"Impostor syndrome (also known as impostor phenomenon or fraud syndrome or the impostor experience) is a concept describing individuals who are marked by an inability to internalize their accomplishments and a persistent fear of being exposed as a "fraud"."
The feeling of, “I’m a fake, and when people find out they will yell at me, mock me, tar & feather me, etc” can hit anyone in any field. It does however seem to be extremely common with writers.
Let’s start in the beginning. All writers start as readers. As readers we look up to those magic and amazing folks who create entire worlds out of thin air—worlds and people that can be as important as the real world to a fan.
Somewhere along the way, we get this idea that maybe WE could write a story. It doesn’t have to be big, or grand. Heck we won’t even tell anyone we’re doing it—what harm can it do? We’re not like REAL writers, right?
Then we start getting feedback, we’re showing our baby around—some folks love it and some folks hate it. But we’re just showing folks—no harm—and we’re still not a real writer after all.
That’s where this insidious imposter feeling starts. Those magic people who write the stories we love have some secret mojo that mere mortals like us could never have. Then the feeling of being “not a real writer” grows when we’re told we’re not real because we write in “XYZ genre”, and no “REAL writers write that drivel”. Or we’re not a real writer because we chose an alternative path to publication, “Well, you know self-published people are not real authors, right?”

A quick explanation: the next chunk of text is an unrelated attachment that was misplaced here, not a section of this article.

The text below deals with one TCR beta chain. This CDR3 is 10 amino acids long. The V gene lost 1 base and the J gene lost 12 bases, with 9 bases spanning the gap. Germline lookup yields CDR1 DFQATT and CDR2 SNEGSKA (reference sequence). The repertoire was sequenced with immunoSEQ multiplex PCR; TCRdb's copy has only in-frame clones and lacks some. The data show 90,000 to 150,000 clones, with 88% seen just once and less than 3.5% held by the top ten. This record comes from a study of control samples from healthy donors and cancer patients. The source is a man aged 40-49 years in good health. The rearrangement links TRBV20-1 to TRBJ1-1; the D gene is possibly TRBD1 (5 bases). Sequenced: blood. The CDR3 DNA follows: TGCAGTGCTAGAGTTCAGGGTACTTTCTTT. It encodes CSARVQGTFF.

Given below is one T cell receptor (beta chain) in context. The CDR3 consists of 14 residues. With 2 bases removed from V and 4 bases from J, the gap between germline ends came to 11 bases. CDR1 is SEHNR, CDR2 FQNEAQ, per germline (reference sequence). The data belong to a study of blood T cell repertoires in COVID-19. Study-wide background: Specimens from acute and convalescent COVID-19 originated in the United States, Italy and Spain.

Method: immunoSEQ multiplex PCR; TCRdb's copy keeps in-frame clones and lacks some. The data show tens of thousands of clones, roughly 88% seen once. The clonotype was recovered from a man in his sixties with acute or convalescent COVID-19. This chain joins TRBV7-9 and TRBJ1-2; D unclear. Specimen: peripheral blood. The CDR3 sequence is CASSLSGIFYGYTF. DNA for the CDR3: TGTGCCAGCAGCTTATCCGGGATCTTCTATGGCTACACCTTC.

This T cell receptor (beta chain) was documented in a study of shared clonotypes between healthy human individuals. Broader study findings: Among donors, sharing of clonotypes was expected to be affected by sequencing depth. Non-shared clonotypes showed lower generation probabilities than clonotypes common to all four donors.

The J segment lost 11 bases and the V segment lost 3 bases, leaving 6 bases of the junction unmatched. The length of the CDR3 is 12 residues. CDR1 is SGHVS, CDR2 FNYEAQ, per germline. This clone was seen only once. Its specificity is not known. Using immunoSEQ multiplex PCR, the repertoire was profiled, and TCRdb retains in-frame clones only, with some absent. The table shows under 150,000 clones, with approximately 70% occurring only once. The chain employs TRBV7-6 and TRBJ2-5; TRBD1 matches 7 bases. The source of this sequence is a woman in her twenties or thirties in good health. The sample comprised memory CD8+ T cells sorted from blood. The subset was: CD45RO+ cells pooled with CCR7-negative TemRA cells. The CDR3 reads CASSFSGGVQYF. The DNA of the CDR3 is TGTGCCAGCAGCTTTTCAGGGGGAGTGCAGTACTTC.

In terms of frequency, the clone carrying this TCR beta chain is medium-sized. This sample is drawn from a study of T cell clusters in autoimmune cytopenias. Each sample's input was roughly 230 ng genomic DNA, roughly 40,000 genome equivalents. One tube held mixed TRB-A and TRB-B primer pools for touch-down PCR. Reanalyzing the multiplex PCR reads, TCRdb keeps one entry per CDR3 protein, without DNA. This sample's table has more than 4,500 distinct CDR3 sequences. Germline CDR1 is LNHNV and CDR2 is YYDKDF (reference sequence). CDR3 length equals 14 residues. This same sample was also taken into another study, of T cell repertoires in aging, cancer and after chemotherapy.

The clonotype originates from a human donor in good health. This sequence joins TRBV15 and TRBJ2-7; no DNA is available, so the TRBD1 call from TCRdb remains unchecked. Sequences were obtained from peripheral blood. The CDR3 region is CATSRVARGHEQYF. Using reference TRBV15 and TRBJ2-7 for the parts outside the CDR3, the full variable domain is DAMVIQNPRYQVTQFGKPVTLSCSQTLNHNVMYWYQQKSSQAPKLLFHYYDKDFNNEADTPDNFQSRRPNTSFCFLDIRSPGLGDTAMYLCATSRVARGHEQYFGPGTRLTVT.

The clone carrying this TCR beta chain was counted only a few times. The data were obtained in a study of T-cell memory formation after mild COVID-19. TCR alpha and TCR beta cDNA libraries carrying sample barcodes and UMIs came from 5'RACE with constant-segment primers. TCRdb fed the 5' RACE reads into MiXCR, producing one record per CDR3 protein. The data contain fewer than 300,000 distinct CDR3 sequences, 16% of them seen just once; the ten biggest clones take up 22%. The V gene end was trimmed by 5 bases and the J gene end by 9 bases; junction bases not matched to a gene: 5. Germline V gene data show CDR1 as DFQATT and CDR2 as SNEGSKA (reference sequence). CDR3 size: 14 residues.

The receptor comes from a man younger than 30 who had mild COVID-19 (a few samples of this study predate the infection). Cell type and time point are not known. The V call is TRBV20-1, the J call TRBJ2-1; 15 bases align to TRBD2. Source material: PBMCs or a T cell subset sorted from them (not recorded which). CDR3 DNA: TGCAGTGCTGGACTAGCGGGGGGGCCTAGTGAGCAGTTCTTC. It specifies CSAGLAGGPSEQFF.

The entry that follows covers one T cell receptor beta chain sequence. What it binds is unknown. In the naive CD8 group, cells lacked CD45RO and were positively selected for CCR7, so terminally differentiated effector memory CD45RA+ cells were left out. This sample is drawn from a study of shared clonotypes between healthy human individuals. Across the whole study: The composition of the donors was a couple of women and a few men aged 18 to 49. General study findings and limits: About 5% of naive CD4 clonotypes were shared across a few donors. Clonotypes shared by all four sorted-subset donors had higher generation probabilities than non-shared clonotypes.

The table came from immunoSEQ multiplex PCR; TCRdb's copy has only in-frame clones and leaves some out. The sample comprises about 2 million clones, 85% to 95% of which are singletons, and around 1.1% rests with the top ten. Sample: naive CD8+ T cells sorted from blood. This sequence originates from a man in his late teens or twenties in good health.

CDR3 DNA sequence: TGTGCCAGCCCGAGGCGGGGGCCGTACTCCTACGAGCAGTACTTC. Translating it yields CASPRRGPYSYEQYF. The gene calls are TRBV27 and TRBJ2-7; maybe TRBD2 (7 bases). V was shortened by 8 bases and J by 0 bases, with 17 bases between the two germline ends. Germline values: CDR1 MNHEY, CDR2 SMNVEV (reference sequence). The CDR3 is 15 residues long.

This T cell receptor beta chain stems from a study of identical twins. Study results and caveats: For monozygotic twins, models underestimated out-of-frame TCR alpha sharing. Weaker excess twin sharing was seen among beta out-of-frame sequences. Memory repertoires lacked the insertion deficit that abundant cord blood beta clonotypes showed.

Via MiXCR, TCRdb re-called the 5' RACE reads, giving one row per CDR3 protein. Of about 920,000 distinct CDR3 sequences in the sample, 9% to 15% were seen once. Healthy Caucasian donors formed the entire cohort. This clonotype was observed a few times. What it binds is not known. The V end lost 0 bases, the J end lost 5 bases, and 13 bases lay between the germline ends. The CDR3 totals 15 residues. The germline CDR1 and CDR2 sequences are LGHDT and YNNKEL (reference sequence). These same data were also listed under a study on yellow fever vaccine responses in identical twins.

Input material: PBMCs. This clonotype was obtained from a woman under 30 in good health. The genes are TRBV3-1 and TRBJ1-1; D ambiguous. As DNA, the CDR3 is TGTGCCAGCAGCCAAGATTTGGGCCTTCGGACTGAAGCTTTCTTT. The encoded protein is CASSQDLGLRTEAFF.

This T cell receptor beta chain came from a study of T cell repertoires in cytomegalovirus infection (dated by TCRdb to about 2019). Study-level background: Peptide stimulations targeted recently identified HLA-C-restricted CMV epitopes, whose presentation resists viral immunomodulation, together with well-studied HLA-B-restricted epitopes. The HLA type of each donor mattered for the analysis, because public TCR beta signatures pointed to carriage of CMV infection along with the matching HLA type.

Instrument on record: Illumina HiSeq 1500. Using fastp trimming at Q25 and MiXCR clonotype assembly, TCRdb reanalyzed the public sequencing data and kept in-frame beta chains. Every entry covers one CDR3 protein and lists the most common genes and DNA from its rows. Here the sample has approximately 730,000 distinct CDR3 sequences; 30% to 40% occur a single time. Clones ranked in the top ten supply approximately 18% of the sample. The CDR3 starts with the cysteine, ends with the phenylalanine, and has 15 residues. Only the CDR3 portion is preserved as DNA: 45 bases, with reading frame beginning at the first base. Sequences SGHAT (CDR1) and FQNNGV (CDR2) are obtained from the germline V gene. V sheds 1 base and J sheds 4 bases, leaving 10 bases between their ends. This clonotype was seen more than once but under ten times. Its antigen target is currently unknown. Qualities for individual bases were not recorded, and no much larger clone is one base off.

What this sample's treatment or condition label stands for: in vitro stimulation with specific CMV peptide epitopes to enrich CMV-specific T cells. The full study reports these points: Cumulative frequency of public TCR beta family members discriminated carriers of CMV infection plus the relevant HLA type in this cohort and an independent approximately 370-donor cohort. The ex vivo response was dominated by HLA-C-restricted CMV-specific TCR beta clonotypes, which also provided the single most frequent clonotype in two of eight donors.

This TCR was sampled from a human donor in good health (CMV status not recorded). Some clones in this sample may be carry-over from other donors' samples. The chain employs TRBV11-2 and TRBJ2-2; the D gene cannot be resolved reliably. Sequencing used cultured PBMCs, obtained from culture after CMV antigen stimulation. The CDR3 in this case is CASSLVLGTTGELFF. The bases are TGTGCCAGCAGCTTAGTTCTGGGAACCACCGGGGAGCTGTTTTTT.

We’re like Pinocchio—we look like a writer, but we obviously aren’t one.
I call bullshit.
If you write- you are a writer. You have every right to call yourself one and keep your head high. Not published yet? Still a writer- you’re working on publication. Indie? Still a freaking writer. Yes, some writers throw stuff up without even a second read, let alone beta readers and editors, but you’re not like that. Keep your head high.
Now I may sound all fierce about it now, but I did have Imposter Syndrome. Then one day I realized that I am a writer. I am not trying to be anyone else—I am Marie Andreas. I write Marie Andreas books. I publish Marie Andreas books. I write more BOOKS. I am the ONLY Marie Andreas around- therefore I am NOT impersonating anyone. I am genuine. I am a writer. I am Groot ;).
Folks don’t like it, they can go rot.
Now dig deep, focus your fierceness, and remind yourself you are YOU. There’s no impersonating going on.
You go, Marie!ReplyDelete
We’re like Pinocchio—we look like a writer, but we obviously aren’t one.ReplyDelete